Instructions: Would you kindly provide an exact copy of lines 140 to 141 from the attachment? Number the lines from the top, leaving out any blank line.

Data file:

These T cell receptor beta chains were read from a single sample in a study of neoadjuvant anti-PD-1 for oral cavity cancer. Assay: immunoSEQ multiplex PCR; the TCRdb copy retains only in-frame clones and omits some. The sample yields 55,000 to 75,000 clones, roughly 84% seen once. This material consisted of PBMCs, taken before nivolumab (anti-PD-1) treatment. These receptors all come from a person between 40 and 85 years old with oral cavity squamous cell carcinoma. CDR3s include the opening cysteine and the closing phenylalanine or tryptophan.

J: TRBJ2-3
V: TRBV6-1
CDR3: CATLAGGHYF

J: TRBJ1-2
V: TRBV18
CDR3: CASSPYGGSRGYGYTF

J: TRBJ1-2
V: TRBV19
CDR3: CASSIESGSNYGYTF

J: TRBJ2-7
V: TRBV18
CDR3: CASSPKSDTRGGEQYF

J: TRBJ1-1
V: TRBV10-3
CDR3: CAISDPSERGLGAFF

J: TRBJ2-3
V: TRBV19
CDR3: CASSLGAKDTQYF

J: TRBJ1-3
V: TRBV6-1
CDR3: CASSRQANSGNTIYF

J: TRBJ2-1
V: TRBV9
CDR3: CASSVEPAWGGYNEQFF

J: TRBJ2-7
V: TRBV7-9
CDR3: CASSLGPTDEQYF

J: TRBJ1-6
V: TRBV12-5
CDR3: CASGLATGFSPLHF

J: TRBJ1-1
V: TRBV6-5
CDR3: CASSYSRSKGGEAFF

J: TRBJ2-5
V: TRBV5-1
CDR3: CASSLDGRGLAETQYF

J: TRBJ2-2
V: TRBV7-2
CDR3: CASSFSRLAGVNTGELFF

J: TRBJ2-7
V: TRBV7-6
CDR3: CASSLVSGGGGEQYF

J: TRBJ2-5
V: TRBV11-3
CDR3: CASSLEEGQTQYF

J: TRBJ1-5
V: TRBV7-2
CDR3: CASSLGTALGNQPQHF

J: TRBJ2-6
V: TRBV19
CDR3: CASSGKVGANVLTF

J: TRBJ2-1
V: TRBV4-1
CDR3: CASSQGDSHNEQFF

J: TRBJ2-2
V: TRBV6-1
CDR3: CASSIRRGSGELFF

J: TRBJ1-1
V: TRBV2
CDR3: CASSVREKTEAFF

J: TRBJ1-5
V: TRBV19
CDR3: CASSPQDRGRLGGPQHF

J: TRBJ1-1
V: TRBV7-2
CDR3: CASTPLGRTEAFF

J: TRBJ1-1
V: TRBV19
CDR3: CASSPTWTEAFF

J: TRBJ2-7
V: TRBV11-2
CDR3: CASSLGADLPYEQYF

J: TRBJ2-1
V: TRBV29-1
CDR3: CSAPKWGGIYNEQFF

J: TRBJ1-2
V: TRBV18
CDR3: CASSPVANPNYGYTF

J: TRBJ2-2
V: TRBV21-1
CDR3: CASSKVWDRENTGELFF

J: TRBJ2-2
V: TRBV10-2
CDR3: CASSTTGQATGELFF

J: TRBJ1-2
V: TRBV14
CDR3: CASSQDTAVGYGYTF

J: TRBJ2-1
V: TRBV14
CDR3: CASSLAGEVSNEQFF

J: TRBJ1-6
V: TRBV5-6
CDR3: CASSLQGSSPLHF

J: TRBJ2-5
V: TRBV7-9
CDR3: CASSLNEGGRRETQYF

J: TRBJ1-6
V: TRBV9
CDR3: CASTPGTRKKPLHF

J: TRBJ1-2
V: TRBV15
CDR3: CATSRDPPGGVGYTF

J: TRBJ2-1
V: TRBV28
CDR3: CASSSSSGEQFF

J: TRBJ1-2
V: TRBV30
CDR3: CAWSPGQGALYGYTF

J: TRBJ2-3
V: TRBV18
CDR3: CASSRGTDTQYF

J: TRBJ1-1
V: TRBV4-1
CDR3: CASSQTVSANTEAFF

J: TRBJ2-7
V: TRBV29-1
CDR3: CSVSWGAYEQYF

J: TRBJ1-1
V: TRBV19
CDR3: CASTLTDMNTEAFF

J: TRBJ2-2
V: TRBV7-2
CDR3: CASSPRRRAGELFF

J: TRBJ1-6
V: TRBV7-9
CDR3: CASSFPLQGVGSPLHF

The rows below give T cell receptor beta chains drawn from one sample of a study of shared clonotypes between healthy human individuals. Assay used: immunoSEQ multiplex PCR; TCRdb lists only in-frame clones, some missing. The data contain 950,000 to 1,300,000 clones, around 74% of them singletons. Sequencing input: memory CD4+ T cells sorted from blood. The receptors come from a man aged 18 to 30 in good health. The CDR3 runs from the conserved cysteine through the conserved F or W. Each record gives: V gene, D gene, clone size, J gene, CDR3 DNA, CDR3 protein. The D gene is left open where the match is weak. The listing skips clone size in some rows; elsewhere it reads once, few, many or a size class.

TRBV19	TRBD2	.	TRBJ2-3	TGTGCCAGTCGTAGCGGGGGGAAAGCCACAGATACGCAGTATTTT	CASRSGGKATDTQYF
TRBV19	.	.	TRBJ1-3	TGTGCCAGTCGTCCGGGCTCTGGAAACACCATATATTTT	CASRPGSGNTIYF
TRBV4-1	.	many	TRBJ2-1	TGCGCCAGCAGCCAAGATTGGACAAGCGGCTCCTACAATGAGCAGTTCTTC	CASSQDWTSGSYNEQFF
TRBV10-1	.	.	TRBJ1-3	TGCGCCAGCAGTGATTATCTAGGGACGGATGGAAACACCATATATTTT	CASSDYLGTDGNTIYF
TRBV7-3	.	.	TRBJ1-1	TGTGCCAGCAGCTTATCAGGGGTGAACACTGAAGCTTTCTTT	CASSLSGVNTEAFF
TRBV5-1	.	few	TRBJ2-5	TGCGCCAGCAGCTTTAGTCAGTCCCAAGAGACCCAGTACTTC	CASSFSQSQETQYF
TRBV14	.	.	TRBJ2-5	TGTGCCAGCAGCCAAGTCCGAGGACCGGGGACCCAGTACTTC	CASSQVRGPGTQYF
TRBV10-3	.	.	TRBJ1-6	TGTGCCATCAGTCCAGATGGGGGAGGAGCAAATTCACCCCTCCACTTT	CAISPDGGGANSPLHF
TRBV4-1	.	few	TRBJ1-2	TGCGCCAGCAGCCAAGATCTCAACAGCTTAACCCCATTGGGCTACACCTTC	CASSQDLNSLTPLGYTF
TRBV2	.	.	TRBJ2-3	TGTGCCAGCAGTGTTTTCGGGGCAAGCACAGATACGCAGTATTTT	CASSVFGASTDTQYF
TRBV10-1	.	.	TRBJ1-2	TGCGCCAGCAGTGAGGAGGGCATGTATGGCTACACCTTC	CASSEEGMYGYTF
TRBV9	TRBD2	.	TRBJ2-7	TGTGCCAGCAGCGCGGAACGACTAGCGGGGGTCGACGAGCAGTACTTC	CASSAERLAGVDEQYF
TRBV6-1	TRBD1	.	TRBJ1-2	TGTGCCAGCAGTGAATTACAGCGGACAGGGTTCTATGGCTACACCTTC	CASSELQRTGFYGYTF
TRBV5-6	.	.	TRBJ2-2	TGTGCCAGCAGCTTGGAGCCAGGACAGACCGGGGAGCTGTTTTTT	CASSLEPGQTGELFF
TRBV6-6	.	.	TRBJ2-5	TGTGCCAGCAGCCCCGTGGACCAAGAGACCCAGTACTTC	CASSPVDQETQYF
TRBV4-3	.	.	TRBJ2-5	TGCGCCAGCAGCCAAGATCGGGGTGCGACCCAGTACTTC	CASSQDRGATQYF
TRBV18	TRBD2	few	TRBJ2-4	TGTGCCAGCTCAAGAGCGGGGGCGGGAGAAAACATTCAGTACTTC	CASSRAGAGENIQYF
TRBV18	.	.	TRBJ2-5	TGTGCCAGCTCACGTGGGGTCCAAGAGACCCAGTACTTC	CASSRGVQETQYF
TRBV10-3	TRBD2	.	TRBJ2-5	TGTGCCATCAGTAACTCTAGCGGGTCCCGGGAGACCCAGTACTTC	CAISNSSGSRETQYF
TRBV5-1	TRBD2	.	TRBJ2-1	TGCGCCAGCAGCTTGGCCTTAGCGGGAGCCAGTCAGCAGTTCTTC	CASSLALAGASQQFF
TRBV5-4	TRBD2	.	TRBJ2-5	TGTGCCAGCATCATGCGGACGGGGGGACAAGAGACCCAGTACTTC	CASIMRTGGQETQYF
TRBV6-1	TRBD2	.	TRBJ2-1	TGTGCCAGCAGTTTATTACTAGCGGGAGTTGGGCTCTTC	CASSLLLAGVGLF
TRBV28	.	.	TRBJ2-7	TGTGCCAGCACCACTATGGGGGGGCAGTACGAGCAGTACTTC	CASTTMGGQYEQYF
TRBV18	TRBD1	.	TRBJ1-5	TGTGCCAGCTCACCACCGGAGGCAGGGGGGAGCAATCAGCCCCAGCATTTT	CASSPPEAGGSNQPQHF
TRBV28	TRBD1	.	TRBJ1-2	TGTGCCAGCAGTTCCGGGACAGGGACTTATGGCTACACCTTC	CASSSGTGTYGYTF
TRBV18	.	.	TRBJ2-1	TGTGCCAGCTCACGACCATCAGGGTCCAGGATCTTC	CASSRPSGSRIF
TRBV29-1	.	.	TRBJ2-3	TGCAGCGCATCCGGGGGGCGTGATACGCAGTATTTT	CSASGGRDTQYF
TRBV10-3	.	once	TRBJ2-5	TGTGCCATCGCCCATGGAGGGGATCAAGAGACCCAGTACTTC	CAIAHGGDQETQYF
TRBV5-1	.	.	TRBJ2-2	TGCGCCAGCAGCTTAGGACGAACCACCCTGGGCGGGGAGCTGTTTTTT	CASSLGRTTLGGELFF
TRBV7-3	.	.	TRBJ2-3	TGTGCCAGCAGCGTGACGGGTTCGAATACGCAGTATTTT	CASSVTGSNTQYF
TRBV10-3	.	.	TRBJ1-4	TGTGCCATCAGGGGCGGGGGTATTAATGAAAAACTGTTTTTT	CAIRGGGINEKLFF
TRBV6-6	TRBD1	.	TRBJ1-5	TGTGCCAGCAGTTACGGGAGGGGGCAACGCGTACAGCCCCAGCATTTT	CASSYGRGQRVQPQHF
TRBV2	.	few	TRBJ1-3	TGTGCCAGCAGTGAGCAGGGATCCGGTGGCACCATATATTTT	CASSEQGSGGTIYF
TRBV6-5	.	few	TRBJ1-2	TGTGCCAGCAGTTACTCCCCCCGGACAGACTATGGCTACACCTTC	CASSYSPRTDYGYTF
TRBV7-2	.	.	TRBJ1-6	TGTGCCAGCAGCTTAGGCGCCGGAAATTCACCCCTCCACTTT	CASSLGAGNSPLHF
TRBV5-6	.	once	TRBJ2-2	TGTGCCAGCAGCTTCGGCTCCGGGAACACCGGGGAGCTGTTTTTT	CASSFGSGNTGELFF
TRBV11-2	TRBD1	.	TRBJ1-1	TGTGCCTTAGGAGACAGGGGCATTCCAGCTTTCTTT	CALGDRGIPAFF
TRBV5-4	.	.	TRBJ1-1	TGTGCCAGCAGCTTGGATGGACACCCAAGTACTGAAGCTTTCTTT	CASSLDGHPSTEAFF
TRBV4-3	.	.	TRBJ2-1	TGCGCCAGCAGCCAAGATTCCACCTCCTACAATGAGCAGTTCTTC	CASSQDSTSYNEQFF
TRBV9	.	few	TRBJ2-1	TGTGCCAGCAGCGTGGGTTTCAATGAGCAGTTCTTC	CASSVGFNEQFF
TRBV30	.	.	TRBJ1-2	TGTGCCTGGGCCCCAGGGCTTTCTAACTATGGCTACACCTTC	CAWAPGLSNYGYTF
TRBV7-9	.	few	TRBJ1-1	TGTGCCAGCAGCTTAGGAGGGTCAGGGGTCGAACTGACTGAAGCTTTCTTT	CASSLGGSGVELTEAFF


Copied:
TRBV9	TRBD2	.	TRBJ2-7	TGTGCCAGCAGCGCGGAACGACTAGCGGGGGTCGACGAGCAGTACTTC	CASSAERLAGVDEQYF
TRBV6-1	TRBD1	.	TRBJ1-2	TGTGCCAGCAGTGAATTACAGCGGACAGGGTTCTATGGCTACACCTTC	CASSELQRTGFYGYTF